For the ice-cream
- 300 ml milk
- 1 tsp vanilla extract
- 3 egg yolks
- 25 g caster sugar
- 1 tbsp Scottish Heather Honey
- 1 tbsp Scottish Malt Whisky
- 300 ml 1/2 Fat Creme Fraiche
For the Oat Crumble
- 100 g Scottish medium oatmeal I used Hamlyns Oatmeal suitable for baking
- 30 g Scottish butter
- 50 g demerara sugar
- 200 g Scottish Raspberries
To make the ice cream
- Pour milk into a heavy based saucepan, add the honey and heat until almost boiling.
- Take off the heat and let it cool slightly.
- Whisk the egg yolks and sugar together in a bowl until thick and creamy. Gradually whisk in the hot milk, then strain back into the pan.
- Cook over a low heat, stirring constantly, until thickened enough to coat the back of a wooden spoon.
- Do not allow to boil!
- Pour into a chilled bowl and leave to cool in the fridge
- Whisk the Creme Fraiche into the cold custard until evenly blended.
- Pour into an ice cream maker and churn until frozen, alternatively freeze in a shallow container, whisking 2 or 3 times during freezing to break down the ice crystals and ensure an even-textured ice-cream.
To make the oat crumble
- Rub together the medium oatmeal and the butter until combined and resembling rough breadcrumbs.
- Add the demerara sugar and stir through.
- Heat the oven to 180C and spread the mixture on a baking tray.
- Bake for 15 - 20 minutes until golden brown and crispy.
- Let the crumble cool.
- When the ice-cream is still soft, add half the oat crumble and mix well.
For the Raspberry Coulis
- 100g Scottish Raspberries
- 25g icing sugar, sieved
- Push 100g of raspberries through a sieve, collecting the juice in a bowl.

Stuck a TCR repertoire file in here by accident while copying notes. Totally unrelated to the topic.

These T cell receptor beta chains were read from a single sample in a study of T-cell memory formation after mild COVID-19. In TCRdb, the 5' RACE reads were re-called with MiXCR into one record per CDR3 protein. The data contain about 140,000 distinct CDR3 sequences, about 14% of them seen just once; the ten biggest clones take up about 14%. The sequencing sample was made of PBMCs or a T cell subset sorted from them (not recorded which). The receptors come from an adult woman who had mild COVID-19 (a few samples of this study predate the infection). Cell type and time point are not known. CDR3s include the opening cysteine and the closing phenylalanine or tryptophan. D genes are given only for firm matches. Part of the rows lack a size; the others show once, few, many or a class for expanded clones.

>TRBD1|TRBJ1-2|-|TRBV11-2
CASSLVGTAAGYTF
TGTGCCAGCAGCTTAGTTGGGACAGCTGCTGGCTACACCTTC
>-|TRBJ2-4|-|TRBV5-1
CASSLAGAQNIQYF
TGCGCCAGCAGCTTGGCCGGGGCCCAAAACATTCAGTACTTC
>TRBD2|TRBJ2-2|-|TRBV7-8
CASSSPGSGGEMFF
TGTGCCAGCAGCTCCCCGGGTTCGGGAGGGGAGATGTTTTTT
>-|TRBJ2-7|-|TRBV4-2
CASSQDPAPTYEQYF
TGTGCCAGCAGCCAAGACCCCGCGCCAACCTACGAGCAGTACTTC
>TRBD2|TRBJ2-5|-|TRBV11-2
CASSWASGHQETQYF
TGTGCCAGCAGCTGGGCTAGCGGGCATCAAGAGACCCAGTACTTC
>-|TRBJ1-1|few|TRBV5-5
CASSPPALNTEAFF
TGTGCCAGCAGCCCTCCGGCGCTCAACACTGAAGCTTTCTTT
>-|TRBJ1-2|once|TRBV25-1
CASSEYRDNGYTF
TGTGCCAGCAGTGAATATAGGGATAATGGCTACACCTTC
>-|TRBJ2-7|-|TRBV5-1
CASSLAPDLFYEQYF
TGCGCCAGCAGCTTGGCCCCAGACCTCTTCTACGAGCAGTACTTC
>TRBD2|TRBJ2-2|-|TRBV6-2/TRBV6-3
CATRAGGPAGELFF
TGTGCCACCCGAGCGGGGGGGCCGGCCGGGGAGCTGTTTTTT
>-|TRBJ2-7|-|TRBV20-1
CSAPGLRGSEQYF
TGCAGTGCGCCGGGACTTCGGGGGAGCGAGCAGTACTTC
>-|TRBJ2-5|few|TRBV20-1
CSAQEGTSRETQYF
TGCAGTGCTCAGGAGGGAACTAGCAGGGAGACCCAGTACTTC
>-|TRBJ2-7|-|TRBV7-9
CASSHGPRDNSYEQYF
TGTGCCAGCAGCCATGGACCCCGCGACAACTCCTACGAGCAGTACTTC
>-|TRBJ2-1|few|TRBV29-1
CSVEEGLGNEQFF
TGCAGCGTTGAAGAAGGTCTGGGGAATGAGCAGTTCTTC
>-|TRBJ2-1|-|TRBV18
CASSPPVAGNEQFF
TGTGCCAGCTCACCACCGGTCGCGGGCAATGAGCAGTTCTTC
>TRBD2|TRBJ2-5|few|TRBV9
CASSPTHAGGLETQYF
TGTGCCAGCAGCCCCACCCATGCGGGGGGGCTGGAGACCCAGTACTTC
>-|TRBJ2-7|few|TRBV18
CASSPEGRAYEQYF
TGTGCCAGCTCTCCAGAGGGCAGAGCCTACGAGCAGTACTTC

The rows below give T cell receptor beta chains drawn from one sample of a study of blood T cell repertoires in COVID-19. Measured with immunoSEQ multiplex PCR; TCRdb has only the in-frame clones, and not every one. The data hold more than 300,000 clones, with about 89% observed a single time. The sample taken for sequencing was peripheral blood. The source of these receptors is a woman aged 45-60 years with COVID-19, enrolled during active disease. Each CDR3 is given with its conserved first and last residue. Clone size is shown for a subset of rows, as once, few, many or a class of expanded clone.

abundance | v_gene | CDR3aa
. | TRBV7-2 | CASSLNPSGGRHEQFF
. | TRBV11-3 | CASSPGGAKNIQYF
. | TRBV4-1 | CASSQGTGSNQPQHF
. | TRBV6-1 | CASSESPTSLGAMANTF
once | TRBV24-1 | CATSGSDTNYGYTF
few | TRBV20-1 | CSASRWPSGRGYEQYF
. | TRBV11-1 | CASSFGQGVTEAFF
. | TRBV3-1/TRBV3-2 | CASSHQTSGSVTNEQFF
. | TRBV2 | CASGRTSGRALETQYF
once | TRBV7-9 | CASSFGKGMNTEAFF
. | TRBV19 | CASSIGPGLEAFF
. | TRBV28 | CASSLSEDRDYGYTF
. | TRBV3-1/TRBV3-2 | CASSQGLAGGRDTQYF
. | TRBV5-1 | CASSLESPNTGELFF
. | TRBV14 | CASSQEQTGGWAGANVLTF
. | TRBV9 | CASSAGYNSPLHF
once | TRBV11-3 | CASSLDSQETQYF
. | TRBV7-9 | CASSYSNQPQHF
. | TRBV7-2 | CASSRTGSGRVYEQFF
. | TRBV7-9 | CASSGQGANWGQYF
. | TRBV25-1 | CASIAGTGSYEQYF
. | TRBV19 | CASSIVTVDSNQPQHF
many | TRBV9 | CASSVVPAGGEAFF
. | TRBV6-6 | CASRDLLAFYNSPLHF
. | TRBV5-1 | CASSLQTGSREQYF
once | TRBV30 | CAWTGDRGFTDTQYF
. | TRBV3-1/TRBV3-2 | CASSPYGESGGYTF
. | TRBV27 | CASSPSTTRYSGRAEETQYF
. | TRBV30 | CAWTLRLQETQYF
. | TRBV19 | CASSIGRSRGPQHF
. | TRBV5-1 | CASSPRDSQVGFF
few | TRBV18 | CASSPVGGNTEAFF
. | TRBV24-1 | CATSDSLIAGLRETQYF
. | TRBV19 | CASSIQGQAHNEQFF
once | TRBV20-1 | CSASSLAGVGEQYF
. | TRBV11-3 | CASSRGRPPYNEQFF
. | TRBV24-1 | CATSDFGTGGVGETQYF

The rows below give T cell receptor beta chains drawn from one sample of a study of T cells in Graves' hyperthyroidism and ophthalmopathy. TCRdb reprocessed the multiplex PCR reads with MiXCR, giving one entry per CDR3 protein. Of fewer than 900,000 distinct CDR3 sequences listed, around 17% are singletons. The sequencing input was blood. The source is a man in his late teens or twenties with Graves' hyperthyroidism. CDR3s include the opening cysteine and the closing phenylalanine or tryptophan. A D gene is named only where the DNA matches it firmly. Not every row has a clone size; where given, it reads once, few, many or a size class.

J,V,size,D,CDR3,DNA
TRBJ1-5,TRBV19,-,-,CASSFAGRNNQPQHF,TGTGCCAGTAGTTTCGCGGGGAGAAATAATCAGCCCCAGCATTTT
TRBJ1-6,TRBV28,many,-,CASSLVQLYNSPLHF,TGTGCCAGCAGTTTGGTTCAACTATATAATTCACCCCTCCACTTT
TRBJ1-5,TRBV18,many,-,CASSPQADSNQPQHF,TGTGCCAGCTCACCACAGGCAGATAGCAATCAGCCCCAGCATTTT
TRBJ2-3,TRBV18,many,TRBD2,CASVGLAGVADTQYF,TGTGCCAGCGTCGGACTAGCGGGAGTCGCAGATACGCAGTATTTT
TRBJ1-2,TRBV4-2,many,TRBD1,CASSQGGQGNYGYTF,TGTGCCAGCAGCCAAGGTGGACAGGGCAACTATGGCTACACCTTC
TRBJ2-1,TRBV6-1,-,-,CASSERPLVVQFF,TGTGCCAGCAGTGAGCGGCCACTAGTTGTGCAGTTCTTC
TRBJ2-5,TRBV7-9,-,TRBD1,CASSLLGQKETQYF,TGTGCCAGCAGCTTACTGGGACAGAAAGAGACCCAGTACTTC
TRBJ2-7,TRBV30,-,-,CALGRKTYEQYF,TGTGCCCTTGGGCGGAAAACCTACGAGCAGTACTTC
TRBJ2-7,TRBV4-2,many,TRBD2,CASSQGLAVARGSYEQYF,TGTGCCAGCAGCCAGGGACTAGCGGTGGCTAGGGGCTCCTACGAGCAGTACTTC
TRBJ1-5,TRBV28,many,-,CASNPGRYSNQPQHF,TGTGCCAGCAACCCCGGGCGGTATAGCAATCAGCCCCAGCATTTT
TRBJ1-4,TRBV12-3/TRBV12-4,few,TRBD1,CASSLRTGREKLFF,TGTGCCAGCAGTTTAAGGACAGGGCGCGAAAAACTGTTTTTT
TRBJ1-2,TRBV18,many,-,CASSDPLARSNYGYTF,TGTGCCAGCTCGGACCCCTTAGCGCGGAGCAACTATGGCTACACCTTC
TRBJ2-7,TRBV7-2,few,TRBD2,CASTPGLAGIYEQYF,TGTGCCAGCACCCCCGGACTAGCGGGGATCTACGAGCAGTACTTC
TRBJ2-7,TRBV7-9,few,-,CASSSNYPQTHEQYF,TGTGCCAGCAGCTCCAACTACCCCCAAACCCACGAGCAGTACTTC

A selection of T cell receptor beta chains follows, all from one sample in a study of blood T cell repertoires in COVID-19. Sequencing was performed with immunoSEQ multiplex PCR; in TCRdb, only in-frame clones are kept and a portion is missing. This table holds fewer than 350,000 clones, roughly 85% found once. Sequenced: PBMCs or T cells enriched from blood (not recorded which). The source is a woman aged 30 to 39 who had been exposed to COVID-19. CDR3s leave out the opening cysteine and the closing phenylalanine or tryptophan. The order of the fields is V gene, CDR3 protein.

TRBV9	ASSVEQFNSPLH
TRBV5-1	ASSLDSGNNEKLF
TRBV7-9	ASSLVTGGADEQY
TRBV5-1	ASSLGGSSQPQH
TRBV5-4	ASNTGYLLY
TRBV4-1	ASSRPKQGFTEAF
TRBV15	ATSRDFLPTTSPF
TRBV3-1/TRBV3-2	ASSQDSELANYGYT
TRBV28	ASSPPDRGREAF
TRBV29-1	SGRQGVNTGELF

- Stir in the icing sugar until dissolved.
- Chill until ready to use.
- If wished you can fill the ice cream and crumble mix into small dariole moulds or teacups and refreeze.
- Unmould by dipping the dariole moulds or cups into hot water then turn over. Serve with the coulis, fresh raspberries and some of the retained crumble.
I used some old fashioned Tala Castle Cake tins, lined with clingfilm, to make my little ices, but you could use a small glass or just add a scoop of ice cream to your plate. You need to take the ice-cream out of the freezer about half an hour before eating. Place the ice cream on the plate, using a dessert spoon add a pool of raspberry coulis on one side and place three raspberries in the coulis. Add a little ‘stream’ of oat crumble on the opposite side of the plate.
This is not an over sweet dessert, there is only a very subtle taste of whisky, but you could leave it out if you don’t have it or don’t like it. They honey taste is to the fore and the different textures of the crunchy oat crumble and smooth raspberry coulis are delicious with the ice-cream.
I hope you will join us in the Best of British Challenge and make something from Scotland, it can be a traditional Scottish dish or a dish using Scottish produce. I look forward to seeing what you make and good luck with the prize draw.
STV Scotland Food and Drink
Scottish Recipes Food and Culture